• The School of Nursing consistently has a waiting list for students seeking to enter its program.
  • Despite recent increases, the University remains a bargain, with tuition among the lowest in the Nation.
  • The UDC faculty is consistently highly-regarded for the quality of its teaching and the level of its student interaction.
  • Remediation is taken seriously by the University, and students who use remedial courses tend to succeed at UDC.

The UDC Environment

Yet, in recent years, the University has gone through a severe financial crisis. Appropriated funds had to be reduced from more than $70 million in 1992 to less than $37 million in 1997. The same amount was provided for fiscal 1998. And while per-student fees are well below average, the actual per-student costs are among the highest in the country. Deteriorating finances over several years finally culminated in an $18 million deficit during the 1996-1997 school year.

To erase that deficit, the University had to undertake the most drastic cutbacks in its history. It had to reduce its expenditures and raise revenues, consolidate programs, institute furloughs, and sell off some of its most valuable assets. The crisis, not surprisingly, prompted questions about the University's viability, and whether public higher education has a future in the Nation's Capital.

It was in that environment—and partly in response to the University’s situation—that the Authority undertook a Study and issued its report on UDC, entitled Graduating to a Better Future: Public Higher Education in the District of Columbia. The Authority formed its conclusions after many months of study, both by consultants and our own staff, and after considerable discussion with members of the UDC community and with citizens of the District at large. In its Report, the Authority set forth five main conclusions, which were accompanied by recommendations. In preparation for my appearance today, I have reviewed those recommendations. In doing so, I note a mixed response on the part of the University. I see some progress, some hesitation, and—disappointedly—no progress in some cases.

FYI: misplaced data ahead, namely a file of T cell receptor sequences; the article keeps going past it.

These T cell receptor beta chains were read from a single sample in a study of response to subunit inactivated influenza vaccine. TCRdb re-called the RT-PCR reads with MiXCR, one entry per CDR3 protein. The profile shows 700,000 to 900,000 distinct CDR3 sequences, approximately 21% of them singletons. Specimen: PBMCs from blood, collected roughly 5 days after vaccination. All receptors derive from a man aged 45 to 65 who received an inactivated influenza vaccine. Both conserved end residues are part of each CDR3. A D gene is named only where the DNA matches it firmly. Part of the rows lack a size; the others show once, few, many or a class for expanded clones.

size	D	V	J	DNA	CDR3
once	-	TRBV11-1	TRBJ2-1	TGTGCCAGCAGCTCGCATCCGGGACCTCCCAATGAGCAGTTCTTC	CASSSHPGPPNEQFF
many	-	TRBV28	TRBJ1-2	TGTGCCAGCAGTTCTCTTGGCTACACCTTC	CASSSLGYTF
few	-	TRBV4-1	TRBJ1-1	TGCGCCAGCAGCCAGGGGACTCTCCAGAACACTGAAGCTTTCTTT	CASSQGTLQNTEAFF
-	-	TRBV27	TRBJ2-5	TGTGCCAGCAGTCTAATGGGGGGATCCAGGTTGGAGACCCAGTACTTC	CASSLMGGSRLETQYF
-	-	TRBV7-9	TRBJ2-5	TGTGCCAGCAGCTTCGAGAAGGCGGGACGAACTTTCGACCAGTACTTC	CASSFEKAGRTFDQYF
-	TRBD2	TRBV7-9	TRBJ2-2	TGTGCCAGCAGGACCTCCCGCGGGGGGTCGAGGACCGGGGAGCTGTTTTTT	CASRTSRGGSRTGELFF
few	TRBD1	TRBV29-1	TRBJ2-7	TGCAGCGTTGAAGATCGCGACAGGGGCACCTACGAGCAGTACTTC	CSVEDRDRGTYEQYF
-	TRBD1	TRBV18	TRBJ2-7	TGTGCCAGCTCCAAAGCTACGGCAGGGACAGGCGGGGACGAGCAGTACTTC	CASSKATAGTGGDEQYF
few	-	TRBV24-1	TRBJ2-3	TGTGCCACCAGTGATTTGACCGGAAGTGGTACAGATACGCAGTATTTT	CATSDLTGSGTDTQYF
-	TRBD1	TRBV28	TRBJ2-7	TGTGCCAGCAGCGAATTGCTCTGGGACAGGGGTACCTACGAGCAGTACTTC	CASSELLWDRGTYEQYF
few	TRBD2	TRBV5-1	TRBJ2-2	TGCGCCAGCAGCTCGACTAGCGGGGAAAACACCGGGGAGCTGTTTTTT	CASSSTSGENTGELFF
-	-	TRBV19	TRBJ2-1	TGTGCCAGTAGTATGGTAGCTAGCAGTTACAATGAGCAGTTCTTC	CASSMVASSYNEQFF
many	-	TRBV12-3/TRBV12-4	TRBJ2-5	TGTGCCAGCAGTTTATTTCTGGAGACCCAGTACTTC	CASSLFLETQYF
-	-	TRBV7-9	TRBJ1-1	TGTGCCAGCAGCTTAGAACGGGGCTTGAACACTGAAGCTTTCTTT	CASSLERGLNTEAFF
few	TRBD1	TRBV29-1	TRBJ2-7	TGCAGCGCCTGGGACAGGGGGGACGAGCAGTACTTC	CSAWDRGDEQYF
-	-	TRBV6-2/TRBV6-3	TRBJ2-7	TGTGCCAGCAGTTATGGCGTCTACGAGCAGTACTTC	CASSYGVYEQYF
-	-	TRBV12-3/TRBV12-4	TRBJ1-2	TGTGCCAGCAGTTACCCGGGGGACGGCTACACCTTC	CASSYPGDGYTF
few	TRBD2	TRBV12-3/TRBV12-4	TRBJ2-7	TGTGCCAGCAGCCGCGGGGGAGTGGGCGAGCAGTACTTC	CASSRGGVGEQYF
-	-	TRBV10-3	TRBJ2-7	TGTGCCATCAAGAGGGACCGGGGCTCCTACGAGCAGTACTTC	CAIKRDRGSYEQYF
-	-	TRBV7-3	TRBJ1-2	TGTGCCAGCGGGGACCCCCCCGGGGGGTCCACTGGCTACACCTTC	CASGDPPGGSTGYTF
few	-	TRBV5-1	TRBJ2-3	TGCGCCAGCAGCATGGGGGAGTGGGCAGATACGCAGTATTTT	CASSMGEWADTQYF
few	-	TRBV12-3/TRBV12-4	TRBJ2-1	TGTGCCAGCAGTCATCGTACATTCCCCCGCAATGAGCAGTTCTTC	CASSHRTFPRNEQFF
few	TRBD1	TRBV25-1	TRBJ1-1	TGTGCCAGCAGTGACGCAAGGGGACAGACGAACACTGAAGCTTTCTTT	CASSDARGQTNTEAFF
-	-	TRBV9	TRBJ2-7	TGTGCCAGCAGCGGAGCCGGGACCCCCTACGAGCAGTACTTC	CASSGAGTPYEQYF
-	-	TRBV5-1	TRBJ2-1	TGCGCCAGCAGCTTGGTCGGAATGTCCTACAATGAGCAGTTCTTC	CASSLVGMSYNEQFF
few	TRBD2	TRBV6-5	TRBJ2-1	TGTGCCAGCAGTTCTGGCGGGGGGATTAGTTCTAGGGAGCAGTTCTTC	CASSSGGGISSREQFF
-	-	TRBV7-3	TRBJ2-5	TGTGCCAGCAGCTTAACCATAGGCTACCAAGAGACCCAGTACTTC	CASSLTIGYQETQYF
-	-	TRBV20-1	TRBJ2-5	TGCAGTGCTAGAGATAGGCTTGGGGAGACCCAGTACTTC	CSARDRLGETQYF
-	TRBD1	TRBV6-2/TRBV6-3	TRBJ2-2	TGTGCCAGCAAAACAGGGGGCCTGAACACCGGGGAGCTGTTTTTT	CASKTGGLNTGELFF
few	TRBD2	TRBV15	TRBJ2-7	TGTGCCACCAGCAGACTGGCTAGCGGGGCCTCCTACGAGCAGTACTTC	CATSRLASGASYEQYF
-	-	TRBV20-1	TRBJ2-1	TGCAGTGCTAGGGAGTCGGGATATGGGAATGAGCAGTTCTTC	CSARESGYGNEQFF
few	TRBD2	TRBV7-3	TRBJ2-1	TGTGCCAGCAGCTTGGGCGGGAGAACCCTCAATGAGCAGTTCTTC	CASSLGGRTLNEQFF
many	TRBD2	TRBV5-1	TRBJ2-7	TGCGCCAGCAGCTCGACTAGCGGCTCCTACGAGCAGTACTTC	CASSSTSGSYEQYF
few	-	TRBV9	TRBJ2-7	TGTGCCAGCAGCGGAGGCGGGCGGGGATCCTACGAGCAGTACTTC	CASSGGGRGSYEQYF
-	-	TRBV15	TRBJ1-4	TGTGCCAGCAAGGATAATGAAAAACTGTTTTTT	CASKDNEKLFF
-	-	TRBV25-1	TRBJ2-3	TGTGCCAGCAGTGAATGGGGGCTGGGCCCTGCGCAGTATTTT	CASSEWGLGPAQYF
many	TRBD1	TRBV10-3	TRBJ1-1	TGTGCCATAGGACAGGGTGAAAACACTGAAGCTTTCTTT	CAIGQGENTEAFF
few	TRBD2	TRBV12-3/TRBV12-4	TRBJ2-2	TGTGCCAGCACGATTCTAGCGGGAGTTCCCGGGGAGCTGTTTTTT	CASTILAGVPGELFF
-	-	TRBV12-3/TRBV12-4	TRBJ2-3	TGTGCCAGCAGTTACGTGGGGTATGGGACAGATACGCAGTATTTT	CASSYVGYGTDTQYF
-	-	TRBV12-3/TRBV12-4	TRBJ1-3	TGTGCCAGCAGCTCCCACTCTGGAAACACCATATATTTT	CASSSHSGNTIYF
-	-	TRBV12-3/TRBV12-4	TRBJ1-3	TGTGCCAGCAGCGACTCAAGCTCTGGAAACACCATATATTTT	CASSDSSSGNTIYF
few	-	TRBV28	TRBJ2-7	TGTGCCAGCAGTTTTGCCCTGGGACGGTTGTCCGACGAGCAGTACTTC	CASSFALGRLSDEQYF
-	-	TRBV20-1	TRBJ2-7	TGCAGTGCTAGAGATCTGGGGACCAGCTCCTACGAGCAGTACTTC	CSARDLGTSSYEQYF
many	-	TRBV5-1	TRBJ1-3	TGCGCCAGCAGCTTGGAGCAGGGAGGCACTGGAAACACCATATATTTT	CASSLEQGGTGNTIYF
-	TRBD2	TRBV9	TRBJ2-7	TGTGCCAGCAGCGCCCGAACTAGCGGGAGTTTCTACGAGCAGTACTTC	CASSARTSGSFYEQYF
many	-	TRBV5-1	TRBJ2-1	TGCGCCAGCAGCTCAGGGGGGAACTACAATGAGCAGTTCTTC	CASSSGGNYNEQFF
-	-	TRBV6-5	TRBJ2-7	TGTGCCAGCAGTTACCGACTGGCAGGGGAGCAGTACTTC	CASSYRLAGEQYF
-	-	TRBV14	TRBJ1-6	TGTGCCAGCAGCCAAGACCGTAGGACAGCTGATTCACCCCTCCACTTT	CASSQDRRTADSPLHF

• The Authority first concluded that there is a strong present and future requirement for a public university in the District of Columbia.

That University is UDC. The Authority reached this conclusion after much research and analysis and after engaging in discussions with numerous citizens and policy makers. We asked whether such an institution is required when so many other colleges and universities exist in the region. This was a critical question in light of the fact that alternative approaches to higher education continue to expand. The Authority concluded that the basic justification for the University’s existence— to serve as a public university for the community of the District of Columbia—is still valid.

Yet, we also concluded that the University could not successfully exist if it remained the same old UDC of recent years. Instead, public responsibility requires that UDC live within its financial means to ensure that public funds are effectively spent on programs central to the community’s future. And while the University has made some progress in recognizing the necessities of this changed environment, it appears that some members of the UDC community either do not understand the need for—or do not take responsibility for—working under difficult circumstances.

  • Second, the Authority concluded that UDC must revise its mission to invigorate this institution of public higher education in the Nation’s Capital.